Former Refugee from Bhutan Tackles Stereotypes and Creates Change in Colorado | LIRS
URGENT: Immigrant children and families affected by Hurricane Ian need your support! Donate now.

Former Refugee from Bhutan Tackles Stereotypes and Creates Change in Colorado

Published On: Donate
Bhuwan Pyakurel and his daughter, who is in first grade
Bhuwan Pyakurel and his daughter, who is in first grade.

Bhuwan Pyakurel, former refugee from Bhutan and World Refugee Day Academy participant, has created change in his Colorado community. After participating in the World Refugee Day Academy, he started a refugee advocacy group in Colorado and frequently meets with local officials. Bhuwan’s plans to empower Bhutanese refugees in his community and ensure they become valued Coloradans are well on their way.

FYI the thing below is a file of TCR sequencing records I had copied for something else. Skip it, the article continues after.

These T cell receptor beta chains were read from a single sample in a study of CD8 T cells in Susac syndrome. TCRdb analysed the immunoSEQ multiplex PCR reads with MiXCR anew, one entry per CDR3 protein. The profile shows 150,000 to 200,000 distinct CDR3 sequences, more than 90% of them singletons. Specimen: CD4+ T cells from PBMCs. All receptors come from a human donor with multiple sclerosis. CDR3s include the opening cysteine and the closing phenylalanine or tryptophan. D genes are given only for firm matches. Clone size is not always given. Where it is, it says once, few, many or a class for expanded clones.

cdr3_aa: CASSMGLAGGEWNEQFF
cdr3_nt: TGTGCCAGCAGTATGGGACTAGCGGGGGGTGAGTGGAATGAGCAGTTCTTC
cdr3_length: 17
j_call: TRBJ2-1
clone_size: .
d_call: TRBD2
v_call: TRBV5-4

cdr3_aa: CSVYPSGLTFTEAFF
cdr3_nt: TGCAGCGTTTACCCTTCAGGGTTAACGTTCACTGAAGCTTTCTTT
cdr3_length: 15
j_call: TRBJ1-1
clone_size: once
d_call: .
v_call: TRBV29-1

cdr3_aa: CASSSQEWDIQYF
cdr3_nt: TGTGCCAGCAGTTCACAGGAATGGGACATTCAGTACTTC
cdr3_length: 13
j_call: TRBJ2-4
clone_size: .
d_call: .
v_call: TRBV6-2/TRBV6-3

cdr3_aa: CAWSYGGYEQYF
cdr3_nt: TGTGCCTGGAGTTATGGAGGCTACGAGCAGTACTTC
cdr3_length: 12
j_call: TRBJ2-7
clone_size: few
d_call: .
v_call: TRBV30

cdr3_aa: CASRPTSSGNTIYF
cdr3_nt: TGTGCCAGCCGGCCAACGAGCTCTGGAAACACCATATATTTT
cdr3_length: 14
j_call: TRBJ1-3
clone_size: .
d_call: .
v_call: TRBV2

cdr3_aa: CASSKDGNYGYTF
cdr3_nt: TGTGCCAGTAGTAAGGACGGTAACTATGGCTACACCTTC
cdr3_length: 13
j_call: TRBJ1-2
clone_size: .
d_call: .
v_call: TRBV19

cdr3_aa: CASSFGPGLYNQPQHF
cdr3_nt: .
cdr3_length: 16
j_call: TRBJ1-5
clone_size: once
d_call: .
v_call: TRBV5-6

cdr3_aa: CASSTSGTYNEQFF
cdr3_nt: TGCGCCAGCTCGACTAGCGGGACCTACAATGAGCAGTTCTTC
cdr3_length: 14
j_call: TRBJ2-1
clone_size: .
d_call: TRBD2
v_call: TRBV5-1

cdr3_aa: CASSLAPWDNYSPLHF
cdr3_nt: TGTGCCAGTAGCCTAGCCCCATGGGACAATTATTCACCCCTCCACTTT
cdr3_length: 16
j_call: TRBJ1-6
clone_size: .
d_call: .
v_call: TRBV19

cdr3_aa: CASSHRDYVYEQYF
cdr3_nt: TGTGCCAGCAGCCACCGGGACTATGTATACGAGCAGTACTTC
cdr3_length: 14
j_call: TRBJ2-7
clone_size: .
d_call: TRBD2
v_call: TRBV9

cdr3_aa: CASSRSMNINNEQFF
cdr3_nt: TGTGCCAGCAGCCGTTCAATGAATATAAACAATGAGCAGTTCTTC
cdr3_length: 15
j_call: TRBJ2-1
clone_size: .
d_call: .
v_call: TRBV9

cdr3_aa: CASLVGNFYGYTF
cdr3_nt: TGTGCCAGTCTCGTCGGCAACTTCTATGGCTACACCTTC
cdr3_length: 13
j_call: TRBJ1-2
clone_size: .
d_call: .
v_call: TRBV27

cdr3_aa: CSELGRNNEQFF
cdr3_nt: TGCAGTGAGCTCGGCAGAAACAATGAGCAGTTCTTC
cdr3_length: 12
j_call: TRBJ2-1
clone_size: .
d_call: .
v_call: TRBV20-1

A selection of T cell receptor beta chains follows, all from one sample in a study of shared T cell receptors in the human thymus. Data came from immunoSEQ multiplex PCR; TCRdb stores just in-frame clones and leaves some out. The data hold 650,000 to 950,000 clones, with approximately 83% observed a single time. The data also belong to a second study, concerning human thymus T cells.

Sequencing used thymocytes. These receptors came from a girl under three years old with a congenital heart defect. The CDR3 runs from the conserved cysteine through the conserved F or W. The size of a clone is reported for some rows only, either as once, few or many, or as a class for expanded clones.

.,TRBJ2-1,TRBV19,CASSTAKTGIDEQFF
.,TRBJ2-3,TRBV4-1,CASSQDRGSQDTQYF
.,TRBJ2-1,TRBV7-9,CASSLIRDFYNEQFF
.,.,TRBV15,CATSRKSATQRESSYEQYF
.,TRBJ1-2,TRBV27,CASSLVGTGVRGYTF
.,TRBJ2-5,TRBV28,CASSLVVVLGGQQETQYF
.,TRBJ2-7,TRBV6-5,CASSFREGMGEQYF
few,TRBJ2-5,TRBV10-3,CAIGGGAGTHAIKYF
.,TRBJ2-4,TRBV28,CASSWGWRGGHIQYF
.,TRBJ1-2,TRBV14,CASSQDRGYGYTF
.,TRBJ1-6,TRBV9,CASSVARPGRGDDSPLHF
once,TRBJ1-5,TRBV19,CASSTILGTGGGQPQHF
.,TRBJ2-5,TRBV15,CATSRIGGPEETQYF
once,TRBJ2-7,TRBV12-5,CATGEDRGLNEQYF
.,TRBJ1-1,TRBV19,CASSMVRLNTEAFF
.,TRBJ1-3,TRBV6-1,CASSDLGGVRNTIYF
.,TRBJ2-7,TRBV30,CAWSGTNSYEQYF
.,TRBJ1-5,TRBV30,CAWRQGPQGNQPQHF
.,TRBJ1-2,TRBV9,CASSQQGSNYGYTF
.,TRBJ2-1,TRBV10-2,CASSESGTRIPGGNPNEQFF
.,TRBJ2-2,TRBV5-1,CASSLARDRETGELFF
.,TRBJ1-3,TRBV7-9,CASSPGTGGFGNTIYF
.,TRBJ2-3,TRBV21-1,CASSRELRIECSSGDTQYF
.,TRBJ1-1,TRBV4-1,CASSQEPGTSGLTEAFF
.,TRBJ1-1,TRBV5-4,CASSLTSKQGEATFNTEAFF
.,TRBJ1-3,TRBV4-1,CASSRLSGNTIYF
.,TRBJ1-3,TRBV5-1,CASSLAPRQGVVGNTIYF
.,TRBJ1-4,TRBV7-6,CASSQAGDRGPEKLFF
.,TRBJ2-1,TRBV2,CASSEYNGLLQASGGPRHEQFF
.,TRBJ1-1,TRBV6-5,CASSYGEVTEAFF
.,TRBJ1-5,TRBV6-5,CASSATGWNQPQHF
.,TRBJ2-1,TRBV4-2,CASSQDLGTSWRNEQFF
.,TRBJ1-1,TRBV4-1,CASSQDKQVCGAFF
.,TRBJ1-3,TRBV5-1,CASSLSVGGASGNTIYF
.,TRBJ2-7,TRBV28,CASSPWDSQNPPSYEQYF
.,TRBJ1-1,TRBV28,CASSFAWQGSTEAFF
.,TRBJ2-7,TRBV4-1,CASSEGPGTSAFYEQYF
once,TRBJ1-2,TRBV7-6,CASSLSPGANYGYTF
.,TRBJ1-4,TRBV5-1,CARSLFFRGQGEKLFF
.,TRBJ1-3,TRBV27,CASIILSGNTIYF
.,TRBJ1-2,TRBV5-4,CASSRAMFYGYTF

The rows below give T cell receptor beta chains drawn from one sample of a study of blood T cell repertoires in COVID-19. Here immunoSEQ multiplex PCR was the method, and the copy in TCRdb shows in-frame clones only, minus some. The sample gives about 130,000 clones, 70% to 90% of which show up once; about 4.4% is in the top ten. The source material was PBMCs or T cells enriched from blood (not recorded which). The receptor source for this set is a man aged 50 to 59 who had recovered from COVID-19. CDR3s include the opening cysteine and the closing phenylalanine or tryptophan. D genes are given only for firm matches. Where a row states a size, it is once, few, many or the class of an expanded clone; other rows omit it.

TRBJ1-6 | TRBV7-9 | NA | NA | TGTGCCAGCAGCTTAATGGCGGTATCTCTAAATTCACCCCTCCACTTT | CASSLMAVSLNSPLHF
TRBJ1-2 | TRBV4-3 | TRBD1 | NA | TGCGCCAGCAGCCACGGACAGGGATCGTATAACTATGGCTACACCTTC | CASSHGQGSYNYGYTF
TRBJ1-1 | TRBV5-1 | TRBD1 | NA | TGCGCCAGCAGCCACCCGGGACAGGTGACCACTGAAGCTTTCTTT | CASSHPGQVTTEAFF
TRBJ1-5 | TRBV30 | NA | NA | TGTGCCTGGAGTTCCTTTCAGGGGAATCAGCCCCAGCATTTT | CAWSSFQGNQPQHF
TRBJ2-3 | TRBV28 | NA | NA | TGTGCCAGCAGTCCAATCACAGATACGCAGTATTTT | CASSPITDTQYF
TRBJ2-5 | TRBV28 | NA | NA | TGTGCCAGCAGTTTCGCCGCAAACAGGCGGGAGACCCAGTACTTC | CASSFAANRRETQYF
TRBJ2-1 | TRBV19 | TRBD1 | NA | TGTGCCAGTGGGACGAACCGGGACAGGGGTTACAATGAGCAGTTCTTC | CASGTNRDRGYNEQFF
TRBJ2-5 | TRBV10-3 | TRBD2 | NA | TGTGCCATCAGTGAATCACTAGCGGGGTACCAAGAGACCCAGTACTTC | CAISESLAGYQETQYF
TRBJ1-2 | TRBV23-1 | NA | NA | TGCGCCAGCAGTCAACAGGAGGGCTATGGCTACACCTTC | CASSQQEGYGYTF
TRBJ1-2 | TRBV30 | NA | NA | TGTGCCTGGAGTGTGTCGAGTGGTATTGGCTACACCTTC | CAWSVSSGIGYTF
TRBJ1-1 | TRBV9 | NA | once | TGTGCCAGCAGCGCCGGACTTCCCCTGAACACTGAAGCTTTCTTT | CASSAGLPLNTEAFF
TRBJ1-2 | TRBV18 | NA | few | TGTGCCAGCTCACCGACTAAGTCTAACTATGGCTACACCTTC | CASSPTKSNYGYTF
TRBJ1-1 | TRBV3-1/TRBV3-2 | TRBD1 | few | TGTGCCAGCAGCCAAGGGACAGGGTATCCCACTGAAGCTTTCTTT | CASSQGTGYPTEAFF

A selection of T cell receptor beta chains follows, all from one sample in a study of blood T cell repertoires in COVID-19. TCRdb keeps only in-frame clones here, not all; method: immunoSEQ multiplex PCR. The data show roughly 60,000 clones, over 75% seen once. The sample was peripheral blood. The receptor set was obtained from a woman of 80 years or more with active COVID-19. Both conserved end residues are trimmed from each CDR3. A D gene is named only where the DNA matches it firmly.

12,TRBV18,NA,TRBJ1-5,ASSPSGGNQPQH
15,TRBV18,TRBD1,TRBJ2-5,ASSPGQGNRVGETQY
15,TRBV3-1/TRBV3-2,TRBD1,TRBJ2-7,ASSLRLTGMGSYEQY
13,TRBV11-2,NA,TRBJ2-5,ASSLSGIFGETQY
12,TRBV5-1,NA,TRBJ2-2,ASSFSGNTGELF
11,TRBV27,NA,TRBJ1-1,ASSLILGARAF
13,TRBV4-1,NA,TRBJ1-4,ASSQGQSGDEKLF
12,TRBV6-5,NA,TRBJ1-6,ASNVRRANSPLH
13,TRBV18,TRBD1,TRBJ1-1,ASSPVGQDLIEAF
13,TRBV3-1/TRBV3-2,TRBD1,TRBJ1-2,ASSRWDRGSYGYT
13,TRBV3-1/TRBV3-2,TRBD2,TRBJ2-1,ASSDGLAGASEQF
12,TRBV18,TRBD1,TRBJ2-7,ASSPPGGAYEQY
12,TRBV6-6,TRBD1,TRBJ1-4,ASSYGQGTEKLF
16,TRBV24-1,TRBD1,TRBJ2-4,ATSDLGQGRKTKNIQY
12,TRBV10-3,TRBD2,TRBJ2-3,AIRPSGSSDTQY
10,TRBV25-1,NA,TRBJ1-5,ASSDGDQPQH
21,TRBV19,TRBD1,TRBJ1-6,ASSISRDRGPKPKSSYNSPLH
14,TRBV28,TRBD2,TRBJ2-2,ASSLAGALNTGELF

This interview was conducted over email by Juliet Sohns, LIRS Grassroots Mobilization Intern.

Juliet Sohns (JS): How did you become involved in activism regarding refugee issues?

Bhuwan Pyakurel (BP): Being a resettled refugee I wish to thank people and the government of this country for giving me a second chance to live my life. I am very grateful to them, and will remain grateful, for giving the opportunity to people like me to grow and realize the American dream. It is hard to imagine what life would be like without resettlement.